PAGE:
to pollsters about their experience of crime. not what is recorded by police. the note of caution, violent crime recorded by police. these categories which the police are recording in larger numbers. given the serious nature of them, we are probably seeing something real. your chances of being a victim, even of those crimes, even homicide, are lower than they were ten years ago. but are we seeing them start to take 7 but are we seeing them start to take hey but are we seeing them start to take re but are we seeing them start to take up? they are relatively rare events. but the stress and harm these issues cause is huge. that is why the politicians and police want to reduce them. mark easton, thank you. it was a much anticipated meeting — the first time theresa may and president trump had seen each other since an online spat over tweets from the far right group britain first. that was followed swiftly by the president cancelling a visit to london to open the new us embassy. but today, in the swiss resort of davos, the pair insisted the special relationship was as strong as ever.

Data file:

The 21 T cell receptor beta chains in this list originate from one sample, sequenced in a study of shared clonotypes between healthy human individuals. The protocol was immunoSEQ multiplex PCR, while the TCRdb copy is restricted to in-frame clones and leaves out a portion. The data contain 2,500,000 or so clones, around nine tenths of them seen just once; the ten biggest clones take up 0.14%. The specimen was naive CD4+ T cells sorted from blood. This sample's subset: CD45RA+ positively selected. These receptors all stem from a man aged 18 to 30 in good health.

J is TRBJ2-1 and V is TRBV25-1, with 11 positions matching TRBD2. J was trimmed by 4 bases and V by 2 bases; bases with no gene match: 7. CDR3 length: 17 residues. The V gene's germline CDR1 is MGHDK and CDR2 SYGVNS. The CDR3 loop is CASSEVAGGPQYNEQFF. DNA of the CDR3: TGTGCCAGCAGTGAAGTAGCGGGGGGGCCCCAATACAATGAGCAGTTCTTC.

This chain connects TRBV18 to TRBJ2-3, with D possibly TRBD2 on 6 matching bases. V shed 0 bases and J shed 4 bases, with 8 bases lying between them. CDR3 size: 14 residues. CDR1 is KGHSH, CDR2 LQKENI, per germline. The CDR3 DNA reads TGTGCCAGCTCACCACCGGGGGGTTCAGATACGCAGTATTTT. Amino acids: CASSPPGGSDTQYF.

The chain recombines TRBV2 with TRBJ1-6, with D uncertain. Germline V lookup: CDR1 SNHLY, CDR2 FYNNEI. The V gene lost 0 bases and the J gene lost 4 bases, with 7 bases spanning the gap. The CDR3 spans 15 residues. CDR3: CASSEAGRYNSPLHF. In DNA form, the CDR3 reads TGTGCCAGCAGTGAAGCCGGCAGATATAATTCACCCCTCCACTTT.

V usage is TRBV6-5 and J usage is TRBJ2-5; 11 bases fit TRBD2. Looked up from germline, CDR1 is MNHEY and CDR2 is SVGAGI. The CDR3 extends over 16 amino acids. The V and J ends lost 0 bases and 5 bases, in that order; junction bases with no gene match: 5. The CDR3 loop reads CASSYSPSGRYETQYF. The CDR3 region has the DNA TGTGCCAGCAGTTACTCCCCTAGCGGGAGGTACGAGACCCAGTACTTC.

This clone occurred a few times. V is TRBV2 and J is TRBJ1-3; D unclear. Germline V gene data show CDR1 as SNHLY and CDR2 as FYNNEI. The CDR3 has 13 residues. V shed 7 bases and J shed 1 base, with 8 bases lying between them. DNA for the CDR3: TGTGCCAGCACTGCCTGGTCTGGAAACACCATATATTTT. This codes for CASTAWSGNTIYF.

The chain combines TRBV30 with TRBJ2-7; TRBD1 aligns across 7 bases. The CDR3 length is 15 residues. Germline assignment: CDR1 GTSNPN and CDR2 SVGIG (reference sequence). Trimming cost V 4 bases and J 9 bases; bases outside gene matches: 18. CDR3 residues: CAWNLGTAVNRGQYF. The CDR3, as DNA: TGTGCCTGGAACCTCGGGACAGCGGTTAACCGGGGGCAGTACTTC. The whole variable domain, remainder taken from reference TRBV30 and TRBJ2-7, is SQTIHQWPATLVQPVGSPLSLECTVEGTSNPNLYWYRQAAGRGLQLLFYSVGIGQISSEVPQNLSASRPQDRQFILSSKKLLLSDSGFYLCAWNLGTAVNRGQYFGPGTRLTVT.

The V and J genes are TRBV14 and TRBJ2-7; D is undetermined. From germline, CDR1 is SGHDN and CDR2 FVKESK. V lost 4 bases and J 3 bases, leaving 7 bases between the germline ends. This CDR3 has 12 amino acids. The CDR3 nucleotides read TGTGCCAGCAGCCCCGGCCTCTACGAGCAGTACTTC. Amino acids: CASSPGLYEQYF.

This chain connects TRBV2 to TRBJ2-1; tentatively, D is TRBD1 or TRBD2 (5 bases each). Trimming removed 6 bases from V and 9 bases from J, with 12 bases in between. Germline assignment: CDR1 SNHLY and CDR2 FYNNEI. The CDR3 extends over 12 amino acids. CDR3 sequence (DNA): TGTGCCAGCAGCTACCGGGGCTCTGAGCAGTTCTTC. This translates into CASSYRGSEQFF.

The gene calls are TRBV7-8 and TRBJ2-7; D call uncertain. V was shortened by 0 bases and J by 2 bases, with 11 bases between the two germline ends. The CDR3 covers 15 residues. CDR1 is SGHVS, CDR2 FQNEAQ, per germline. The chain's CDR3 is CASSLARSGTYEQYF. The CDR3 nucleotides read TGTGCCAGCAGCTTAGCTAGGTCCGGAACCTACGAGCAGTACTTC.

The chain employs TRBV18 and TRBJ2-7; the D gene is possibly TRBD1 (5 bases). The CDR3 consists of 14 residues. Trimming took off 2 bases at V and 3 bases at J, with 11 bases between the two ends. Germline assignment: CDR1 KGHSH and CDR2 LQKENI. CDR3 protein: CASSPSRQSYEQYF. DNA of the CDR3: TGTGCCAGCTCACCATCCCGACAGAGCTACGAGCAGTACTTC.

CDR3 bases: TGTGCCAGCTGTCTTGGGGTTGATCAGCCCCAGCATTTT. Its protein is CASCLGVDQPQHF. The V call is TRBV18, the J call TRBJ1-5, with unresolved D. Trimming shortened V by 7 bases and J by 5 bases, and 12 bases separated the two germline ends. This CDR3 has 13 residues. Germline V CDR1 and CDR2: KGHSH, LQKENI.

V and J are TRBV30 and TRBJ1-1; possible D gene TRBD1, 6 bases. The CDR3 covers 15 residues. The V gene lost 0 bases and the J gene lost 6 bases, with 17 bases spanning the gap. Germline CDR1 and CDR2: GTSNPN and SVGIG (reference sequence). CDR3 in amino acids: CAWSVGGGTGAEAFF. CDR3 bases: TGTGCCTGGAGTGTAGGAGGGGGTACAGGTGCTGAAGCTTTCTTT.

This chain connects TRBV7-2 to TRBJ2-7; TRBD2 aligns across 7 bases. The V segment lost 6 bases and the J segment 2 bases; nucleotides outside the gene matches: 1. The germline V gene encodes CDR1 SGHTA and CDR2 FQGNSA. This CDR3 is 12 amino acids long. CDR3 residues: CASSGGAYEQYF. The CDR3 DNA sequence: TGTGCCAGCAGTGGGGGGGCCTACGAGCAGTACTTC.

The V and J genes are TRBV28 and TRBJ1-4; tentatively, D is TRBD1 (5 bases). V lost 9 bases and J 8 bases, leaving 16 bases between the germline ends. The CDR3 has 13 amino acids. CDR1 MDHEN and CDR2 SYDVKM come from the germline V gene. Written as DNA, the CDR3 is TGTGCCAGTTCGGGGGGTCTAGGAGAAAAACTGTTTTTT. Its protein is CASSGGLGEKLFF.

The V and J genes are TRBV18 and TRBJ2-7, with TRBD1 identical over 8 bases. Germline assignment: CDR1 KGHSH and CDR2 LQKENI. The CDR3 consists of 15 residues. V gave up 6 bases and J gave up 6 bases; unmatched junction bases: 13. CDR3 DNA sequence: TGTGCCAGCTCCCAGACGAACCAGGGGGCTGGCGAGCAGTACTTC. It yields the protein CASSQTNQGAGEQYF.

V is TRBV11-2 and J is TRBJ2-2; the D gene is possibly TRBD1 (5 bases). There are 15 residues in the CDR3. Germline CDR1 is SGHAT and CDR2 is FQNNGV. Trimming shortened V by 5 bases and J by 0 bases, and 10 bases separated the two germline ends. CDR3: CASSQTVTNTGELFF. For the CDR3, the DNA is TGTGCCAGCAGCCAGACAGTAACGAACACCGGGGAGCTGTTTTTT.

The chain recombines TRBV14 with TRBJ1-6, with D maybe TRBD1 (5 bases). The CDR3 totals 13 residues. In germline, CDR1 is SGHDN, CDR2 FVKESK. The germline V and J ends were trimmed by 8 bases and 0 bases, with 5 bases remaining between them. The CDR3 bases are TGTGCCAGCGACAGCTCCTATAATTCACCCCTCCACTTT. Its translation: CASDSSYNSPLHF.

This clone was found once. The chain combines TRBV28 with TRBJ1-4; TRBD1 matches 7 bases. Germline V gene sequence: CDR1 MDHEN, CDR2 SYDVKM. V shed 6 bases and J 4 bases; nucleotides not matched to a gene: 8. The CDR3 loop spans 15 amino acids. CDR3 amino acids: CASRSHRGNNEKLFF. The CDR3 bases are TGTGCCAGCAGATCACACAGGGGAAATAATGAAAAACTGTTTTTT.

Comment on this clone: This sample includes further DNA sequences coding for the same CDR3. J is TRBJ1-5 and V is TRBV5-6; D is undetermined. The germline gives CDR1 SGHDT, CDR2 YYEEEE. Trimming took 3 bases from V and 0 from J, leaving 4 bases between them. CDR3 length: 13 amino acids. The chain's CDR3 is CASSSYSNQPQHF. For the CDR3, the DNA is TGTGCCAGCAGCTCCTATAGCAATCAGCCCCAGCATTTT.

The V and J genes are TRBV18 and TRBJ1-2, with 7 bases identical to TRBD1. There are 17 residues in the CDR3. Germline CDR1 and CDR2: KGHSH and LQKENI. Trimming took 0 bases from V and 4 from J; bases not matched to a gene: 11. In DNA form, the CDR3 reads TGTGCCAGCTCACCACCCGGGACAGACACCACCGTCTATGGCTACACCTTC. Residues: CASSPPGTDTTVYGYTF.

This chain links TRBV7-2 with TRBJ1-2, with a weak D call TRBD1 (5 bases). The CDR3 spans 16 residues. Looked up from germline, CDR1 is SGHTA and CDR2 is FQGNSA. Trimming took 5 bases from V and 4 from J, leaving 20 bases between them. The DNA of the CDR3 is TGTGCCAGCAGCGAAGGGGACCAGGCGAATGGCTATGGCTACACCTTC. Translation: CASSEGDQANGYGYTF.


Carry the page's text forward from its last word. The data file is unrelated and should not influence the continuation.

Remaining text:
the president told mrs may that he loved her country, and expected to see a "tremendous increase" in trade between the uk and the us. from davos, here's kamal ahmed. he arrived at lunchtime, a blizzard of rotor blades and hotspot. the president was here. and the world economic forum better sit up and ta ke economic forum better sit up and take notice. he said he was here to spread peace and prosperity. very excited to be here. the united states is doing very well. there was one leader donald trump said he would be delighted to meet. the prime minister and myself have a really great relationship, although some people don't necessarily believe that. but i can tell you i have tremendous respect for the prime minister and the job she's doing. i think the feeling is mutualfrom the point of liking each other a lot. the pm, not quite as loud a presence
in davos today, said she agreed. we've had a great discussion today and we continue to have that really special relationship between the uk and the united states. standing shoulder to shoulder because we are facing the same challenges across the world and as you say, we are working together to defeat those challenges and beat them. and alongside that, working for a trade relationship in the future, which will be to both our benefits. theresa may has faced some rocky moments with the man in the white house, but this wasn't a moment to remember those critical tweets about terror or cancelled official visits. he walked through here like a rock star. the first us president to visit the world economic forum since bill clinton in the year 2000. the big and difficult question for theresa may is this: politically, economically, how close does she want to get to this most controversial of big beasts? there is a contrast in style, certainly, but the uk needs america,